Worth Watching: ‘Designated Survivor’ Survives on Netflix, New ‘Tales of the City,’ a Whale of a ‘Whistleblower’

A selective critical checklist of notable Friday TV:

Designated Survivor (streaming on Netflix): Having been canceled by ABC, the political drama survives into a third season on Netflix, with saltier dialogue and an occasional graphic sex scene to jolt viewers from the earnest spectacle of accidental President Tom Kirkman (Kiefer Sutherland) aiming to prove he has a legitimate claim on the Oval Office by running for re-election — as an independent. New to the ensemble, and a very welcome addition: Tony winner Julie White (Grace Under Fire) as his feisty campaign manager, whose eyerolls whenever Kirkman takes the high road is something to behold. ER‘s Anthony Edwards brings more gravitas as the new and demanding chief of staff. The new Survivor is a much more focused show than in the past, akin to Madam Secretary (albeit with F-bombs) in the way it handles hot-button issues including transgender rights, immigration, fake news and the opioid crisis. Unfortunately, the series still has a distracting thriller component, with Hannah Wells (Maggie Q) now working for the CIA and tracking a bioterror plot.

Jamie Clayton on Why Fans of 'Sense8' Will Like Sasha on 'Designated Survivor'See Also

Jamie Clayton on Why Fans of 'Sense8' Will Like Sasha on 'Designated Survivor'

She plays one of the new characters joining the series for its third season on Netflix.

Tales of the City (streaming on Netflix): Armistead Maupin’s sexy comic fable of bohemian life in San Francisco returns after nearly 20 years for a sentimental (and overlong) 10-episode season. Hopelessly, perkily naïve Mary Ann Singleton (Laura Linney) reunites with her Barbary Lane family to celebrate den mother Anna Madrigal’s (regal Olympia Dukakis) 90th birthday, introducing a new generation of mopey millennials who feel like they wandered in from a Freeform soap. The highlight: a flashback in the eighth episode to transgender pioneer Anna’s (Jen Richards) arrival in the city back in 1966.

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Roush Review: Back to Barbary Lane for More 'Tales of the City'

A sequel to the beloved fable of San Fran bohemians suffers from melodrama and over-length — but don't miss the '66 flashback.

More on Netflix: The service is its own worst enemy when it comes to stepping on its high-profile projects with an endless deluge of product. Besides these two major premieres, there’s a new travelogue foodie series, The Chef Show, with actor/director Jon Favreau and chef Roy Choi; the sci-fi movie thriller I Am Mother, about a teenager (Clara Rugaard) who’s raised by a robot (Rose Byrne) and whose world is shaken by the arrival of an injured stranger (Hilary Swank); and director Reginald Hudlin’s documentary The Black Godfather, profiling music executive and mentor Clarence Avant.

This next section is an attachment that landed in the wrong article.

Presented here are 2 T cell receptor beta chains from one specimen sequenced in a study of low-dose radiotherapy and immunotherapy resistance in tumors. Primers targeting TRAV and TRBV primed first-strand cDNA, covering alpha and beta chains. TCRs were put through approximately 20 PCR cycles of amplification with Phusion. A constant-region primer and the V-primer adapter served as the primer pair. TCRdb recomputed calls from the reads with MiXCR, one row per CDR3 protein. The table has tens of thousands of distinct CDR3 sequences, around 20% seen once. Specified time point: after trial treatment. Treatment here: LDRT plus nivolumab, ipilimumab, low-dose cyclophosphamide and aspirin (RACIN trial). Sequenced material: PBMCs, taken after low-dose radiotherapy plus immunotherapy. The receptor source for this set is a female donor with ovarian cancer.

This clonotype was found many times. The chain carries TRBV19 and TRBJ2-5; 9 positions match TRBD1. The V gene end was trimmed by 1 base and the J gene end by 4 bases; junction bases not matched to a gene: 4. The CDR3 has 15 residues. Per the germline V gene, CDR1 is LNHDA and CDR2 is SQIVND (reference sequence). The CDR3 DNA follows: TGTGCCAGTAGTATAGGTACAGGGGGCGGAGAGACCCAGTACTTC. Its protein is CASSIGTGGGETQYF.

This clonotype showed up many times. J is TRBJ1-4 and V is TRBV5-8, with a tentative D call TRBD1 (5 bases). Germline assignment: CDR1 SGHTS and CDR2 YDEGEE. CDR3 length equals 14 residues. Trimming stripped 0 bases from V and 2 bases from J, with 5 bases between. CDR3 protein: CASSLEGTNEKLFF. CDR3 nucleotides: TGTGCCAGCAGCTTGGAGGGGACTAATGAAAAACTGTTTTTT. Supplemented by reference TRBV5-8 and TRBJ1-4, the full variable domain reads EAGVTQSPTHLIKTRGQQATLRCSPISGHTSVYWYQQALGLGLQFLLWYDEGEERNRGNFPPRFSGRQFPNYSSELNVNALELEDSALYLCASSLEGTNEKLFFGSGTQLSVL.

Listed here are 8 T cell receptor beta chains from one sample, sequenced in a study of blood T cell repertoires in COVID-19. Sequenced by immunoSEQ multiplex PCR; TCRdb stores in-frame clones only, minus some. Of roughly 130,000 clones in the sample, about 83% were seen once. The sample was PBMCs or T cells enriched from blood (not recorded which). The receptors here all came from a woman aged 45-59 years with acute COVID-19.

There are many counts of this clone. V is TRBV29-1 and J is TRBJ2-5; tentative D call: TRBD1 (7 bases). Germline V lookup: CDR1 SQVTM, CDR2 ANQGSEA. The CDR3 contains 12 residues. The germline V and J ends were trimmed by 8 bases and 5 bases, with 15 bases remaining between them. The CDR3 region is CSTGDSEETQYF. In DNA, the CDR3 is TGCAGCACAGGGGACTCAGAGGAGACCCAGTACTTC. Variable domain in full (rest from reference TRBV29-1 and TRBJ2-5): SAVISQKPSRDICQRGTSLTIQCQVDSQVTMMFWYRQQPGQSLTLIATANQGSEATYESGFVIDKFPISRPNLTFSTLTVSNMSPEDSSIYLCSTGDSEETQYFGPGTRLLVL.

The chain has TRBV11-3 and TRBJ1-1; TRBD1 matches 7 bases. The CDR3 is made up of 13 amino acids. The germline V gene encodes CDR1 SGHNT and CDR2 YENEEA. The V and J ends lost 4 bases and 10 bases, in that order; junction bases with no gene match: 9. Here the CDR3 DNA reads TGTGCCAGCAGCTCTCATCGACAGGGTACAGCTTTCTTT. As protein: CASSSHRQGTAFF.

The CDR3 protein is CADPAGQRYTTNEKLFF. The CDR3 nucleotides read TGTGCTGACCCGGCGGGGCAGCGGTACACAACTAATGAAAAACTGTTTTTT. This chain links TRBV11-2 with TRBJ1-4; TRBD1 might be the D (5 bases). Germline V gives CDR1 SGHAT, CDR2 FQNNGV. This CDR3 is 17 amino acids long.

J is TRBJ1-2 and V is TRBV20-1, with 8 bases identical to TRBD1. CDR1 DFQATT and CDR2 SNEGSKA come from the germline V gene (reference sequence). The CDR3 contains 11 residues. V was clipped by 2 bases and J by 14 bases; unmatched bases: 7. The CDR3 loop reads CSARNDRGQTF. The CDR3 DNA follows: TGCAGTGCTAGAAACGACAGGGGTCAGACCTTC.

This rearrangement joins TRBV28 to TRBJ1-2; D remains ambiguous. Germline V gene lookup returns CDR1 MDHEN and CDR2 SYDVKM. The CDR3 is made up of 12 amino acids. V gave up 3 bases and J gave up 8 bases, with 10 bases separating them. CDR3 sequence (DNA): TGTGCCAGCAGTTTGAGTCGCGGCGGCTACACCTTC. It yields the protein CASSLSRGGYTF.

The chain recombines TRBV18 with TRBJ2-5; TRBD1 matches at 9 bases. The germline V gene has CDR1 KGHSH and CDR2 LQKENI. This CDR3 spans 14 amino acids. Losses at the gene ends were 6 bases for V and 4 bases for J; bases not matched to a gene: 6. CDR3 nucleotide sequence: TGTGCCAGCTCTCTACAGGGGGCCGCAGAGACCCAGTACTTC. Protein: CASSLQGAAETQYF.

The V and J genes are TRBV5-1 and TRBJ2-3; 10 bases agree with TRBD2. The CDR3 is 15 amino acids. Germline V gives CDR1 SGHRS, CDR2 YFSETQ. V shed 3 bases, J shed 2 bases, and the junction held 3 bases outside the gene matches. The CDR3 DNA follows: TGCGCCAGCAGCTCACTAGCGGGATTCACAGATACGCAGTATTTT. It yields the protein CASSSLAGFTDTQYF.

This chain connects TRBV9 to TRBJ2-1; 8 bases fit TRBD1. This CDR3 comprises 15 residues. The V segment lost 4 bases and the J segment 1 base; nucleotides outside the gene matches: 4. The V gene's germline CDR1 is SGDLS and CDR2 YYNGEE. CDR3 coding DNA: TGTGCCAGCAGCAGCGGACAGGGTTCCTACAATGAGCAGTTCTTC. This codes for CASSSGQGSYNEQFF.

Whistleblower (8/7c, CBS): It’s a whale of an alarming tale when John Hargrove, a former SeaWorld trainer, exposes conditions at the marine theme park that led him to leave his job after the death of a fellow trainer. He had already become concerned about the consequences of forced captivity of these creatures of the wild, who sometimes required being medicated to cope with the stress of being kept in small enclosures, and of separating mothers from their calves in SeaWorld’s breeding program.

What's Coming and Going From Netflix in June 2019See Also

What's Coming and Going From Netflix in June 2019

'Designated Surivor,' 'Black Mirror' and more are returning this month on the platform.

Another more controversial whistleblower is profiled in Showtime’s documentary XY Chelsea (9/8c), which follows Chelsea Manning over two years, after her 35-year sentence in a maximum security prison was commuted by President Obama and she continued her journey of exploration as a trans woman. (She was jailed again in March for refusing to testify to a grand jury investigating WikiLeaks.)

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'XY Chelsea' Follows Chelsea Manning's Journey From Prisoner to Free Woman

The doc examines Manning's place in the conversation on national security and the transgender community's fight for rights.

Documentary Now! (1 am/12c, IFC): The weekend’s most unusual treat is a special “sing-along” rebroadcast of the mock documentary’s brilliant “Original Cast Album: Co-Op” episode, an inspired parody of the recording session for Stephen Sondheim’s landmark musical Company. Presented as a rebuke for the fictional Co-Op musical being snubbed at the 1970s Tonys, this is another chance to savor the choice lyrics of Seth Meyers and John Mulaney. And, of course, to sing along.

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'Warrior': How Bruce Lee's Fighting Style Inspired the New Cinemax Series

Stunt and fight coordinator Brett Chan reveals how they pull off the action.

Inside Friday TV: The reigning champs of the U.S. Women’s National Soccer Team won’t play until Tuesday, but soccer fans will want to catch the start of the Women’s World Cup (3 pm/2c, FS1), as hosting country France takes on Korea Republic at Parc des Princes… Those warring homemade robots are back on a new season of Discovery’s BattleBots (8/7c) with two-hour episodes of remote-control mayhem. (The episodes will repeat Wednesdays at 8/7c on Science Channel.)… In the season finale of Cinemax’s Warrior (10/9c), Ah Sahm (Andrew Koji) rejects his warrior destiny by slipping back into the Chinese working class. But Chao (Hoon Lee) and Ah Toy (Olivia Cheng) hope to rouse him from his funk with personal entreaties.